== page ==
subject the property of the obligor to the order. A support order made
pursuant to this chapter requires that payment be made to the clerk of courts of
the responding state. The Court and the Attorney General have the
same powers and duties to enforce an order as have those holding corresponding
positions in the place in which it was first issued. If enforcement is
impossible or cannot be completed in the place in which the order was issued,
the Attorney General sends a certified copy of the order to the district
attorney of a place in which it appears that proceedings to enforce the order
would be effective. The district attorney to whom the certified copy of
the order is forwarded proceeds with enforcement and reports the results of the
proceedings to the court first issuing the order.
Section 16.323. Transmittal of support order.
The responding court causes a copy of a
support order to be sent to the initiating court.
Section 16.324. Additional powers of responding court.
In addition to the foregoing powers, a
responding court may subject the obligor to any terms and conditions proper to
assure compliance with its orders and in particular:
(1) require an obligor to furnish cash deposit or a bond of a character and amount to be specified by the Court to assure payment of an amount due;
(2) require an obligor to report personally and to make payments at specified intervals to the clerk of courts; and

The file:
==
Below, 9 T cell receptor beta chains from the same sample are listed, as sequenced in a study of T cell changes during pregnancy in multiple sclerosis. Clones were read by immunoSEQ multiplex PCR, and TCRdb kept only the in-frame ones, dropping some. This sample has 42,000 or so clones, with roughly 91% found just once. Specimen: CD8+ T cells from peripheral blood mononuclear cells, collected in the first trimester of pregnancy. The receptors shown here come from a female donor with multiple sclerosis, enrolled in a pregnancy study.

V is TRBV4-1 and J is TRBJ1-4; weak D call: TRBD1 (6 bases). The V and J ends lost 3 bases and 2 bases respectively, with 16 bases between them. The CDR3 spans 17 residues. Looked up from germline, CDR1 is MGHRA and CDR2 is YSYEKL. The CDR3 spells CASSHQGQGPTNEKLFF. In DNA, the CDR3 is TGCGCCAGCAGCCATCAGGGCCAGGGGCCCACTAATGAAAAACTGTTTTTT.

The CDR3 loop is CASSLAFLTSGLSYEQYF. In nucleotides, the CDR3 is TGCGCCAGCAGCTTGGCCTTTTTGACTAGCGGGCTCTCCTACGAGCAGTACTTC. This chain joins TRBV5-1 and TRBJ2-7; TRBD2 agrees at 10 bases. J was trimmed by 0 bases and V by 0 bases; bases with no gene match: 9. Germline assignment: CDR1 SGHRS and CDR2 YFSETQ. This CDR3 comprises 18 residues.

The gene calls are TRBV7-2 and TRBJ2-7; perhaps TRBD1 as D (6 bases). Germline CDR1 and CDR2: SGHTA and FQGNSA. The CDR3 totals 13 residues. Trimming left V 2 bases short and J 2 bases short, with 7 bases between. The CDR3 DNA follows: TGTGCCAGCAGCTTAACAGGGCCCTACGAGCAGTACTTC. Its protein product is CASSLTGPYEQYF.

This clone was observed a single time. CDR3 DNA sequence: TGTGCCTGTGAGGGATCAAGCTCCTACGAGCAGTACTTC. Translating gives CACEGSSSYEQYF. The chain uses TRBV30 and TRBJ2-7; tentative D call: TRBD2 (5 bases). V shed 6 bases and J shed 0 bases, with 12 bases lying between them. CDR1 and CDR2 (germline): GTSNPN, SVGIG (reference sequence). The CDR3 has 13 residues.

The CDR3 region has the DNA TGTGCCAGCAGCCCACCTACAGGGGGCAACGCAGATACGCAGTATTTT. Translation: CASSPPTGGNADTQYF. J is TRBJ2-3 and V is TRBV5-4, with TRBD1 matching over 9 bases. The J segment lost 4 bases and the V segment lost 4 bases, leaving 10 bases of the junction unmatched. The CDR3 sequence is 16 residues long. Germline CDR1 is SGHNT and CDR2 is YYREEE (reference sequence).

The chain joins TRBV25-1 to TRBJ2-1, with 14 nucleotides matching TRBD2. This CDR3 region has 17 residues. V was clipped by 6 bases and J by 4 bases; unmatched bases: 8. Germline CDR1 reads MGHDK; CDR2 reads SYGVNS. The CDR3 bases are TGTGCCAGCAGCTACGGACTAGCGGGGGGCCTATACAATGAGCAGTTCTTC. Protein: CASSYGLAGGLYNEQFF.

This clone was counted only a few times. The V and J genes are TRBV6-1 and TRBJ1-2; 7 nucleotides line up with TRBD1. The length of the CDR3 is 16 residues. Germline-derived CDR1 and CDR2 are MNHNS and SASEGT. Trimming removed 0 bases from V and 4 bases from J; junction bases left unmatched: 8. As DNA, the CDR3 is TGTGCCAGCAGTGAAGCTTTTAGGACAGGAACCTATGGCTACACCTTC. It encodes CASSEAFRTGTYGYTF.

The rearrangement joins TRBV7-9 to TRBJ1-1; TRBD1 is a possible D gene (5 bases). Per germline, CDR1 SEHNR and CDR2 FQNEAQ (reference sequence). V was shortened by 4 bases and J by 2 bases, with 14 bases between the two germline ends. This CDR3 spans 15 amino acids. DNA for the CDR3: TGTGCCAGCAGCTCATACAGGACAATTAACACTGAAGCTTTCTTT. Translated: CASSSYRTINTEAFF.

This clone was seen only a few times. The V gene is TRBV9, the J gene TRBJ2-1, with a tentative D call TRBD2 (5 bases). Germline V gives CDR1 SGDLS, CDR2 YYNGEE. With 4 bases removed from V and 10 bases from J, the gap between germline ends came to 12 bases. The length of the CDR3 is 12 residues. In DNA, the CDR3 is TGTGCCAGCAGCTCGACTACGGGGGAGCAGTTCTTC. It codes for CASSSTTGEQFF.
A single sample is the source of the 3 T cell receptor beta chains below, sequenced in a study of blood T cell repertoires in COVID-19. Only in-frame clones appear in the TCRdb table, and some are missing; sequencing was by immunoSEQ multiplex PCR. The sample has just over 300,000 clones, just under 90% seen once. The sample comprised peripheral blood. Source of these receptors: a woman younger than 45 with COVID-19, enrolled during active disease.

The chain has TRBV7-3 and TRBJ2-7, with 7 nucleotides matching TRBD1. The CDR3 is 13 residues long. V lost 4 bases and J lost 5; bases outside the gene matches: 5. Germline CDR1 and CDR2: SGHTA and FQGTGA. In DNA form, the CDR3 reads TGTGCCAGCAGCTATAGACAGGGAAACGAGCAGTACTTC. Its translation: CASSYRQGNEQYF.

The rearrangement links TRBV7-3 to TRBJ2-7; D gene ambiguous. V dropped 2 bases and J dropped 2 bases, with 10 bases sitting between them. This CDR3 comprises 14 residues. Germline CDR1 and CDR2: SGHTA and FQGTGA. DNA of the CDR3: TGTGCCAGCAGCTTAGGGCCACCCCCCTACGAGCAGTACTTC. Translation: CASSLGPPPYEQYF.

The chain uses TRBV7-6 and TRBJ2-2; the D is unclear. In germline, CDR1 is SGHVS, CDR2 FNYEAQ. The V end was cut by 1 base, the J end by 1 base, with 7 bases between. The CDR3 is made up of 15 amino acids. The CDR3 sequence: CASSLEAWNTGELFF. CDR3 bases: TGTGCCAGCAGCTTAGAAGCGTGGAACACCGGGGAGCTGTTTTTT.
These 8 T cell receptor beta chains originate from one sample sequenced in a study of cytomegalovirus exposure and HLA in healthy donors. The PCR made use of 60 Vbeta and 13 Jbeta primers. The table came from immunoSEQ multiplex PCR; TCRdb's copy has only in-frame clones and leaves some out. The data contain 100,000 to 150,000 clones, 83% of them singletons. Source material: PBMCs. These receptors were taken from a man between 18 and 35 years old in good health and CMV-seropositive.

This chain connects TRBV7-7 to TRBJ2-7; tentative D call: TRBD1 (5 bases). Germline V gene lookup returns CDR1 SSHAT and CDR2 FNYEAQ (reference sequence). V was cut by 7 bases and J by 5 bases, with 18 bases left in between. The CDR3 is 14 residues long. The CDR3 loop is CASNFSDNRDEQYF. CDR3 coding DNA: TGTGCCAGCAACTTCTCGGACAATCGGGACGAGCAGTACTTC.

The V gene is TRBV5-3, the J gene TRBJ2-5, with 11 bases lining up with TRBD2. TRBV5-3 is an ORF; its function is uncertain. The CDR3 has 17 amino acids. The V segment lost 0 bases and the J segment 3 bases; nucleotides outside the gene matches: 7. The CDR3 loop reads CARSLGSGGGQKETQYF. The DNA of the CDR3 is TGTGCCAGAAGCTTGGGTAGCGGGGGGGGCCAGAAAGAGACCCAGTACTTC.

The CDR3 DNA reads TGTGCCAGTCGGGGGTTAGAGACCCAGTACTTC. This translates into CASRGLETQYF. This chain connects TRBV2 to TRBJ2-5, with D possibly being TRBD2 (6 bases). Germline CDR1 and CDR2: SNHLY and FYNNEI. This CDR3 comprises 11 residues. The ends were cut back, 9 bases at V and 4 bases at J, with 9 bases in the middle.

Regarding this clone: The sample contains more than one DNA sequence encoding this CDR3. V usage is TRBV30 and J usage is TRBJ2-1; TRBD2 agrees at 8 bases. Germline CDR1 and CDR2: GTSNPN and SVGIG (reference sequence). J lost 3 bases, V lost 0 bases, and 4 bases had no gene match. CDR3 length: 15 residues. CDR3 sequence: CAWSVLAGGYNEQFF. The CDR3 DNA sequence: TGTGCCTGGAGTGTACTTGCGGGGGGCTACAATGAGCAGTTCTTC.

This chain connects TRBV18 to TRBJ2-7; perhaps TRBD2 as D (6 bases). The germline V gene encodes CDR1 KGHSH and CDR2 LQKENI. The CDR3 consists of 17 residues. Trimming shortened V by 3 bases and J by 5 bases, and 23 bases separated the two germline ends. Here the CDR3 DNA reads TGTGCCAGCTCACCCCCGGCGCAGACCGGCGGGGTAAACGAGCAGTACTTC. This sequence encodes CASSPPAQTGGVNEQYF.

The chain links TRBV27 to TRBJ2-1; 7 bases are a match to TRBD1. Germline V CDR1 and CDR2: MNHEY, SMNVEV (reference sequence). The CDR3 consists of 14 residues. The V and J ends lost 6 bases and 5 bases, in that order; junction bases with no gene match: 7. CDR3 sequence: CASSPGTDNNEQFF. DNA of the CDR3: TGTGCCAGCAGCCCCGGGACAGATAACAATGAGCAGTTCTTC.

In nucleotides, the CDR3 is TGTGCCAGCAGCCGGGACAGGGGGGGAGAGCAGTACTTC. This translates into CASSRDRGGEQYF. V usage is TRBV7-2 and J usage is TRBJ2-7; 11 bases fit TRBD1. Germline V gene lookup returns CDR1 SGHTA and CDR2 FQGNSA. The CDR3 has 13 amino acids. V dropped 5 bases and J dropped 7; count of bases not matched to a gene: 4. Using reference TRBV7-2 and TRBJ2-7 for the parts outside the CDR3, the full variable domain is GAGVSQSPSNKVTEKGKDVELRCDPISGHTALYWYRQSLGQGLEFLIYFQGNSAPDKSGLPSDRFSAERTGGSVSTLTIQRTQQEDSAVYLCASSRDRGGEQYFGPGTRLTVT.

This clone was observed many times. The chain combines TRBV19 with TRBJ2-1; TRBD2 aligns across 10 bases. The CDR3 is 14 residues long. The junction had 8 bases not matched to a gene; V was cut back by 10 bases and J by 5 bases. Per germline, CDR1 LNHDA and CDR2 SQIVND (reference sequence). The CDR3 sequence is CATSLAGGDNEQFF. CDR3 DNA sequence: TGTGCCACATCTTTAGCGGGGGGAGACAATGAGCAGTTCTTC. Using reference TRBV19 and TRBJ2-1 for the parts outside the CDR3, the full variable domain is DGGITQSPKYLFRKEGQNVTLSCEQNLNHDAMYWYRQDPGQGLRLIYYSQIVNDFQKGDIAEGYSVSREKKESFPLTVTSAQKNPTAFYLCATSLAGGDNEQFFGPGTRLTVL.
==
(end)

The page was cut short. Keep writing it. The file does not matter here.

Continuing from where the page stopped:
(3) punish under the power of contempt an obligor who violates any order of the court.
Section 16.325. Paternity.
If the obligor asserts as a defense that he
is not the father of the child for whom support is sought and it appears to the
Court that the defense is not frivolous, and if both of the parties are present
at the hearing or the proof required in the case indicates that the presence of
either or both of the parties is not necessary, the Court may adjudicate the
paternity issue. Otherwise the Court adjourns the hearing until the
paternity issue has been adjudicated.
Section 16.326. Forwarding of payment and records.
A responding court has the following duties
which may be carried out through the clerk of courts:
(1) to transmit to the initiating court a payment made by the obligor pursuant to an order of the court or otherwise; and
(2) to furnish to the initiating court upon request a certified statement of all payments made by the obligor.
Section 16.327. Receipt
and disbursal of payment.
An initiating court receives and disburses
forthwith a payment made by the obligor or sent by the responding court.
This duty may be carried out through the clerk of courts.
Section 16.328. Stay of
A responding court does not stay the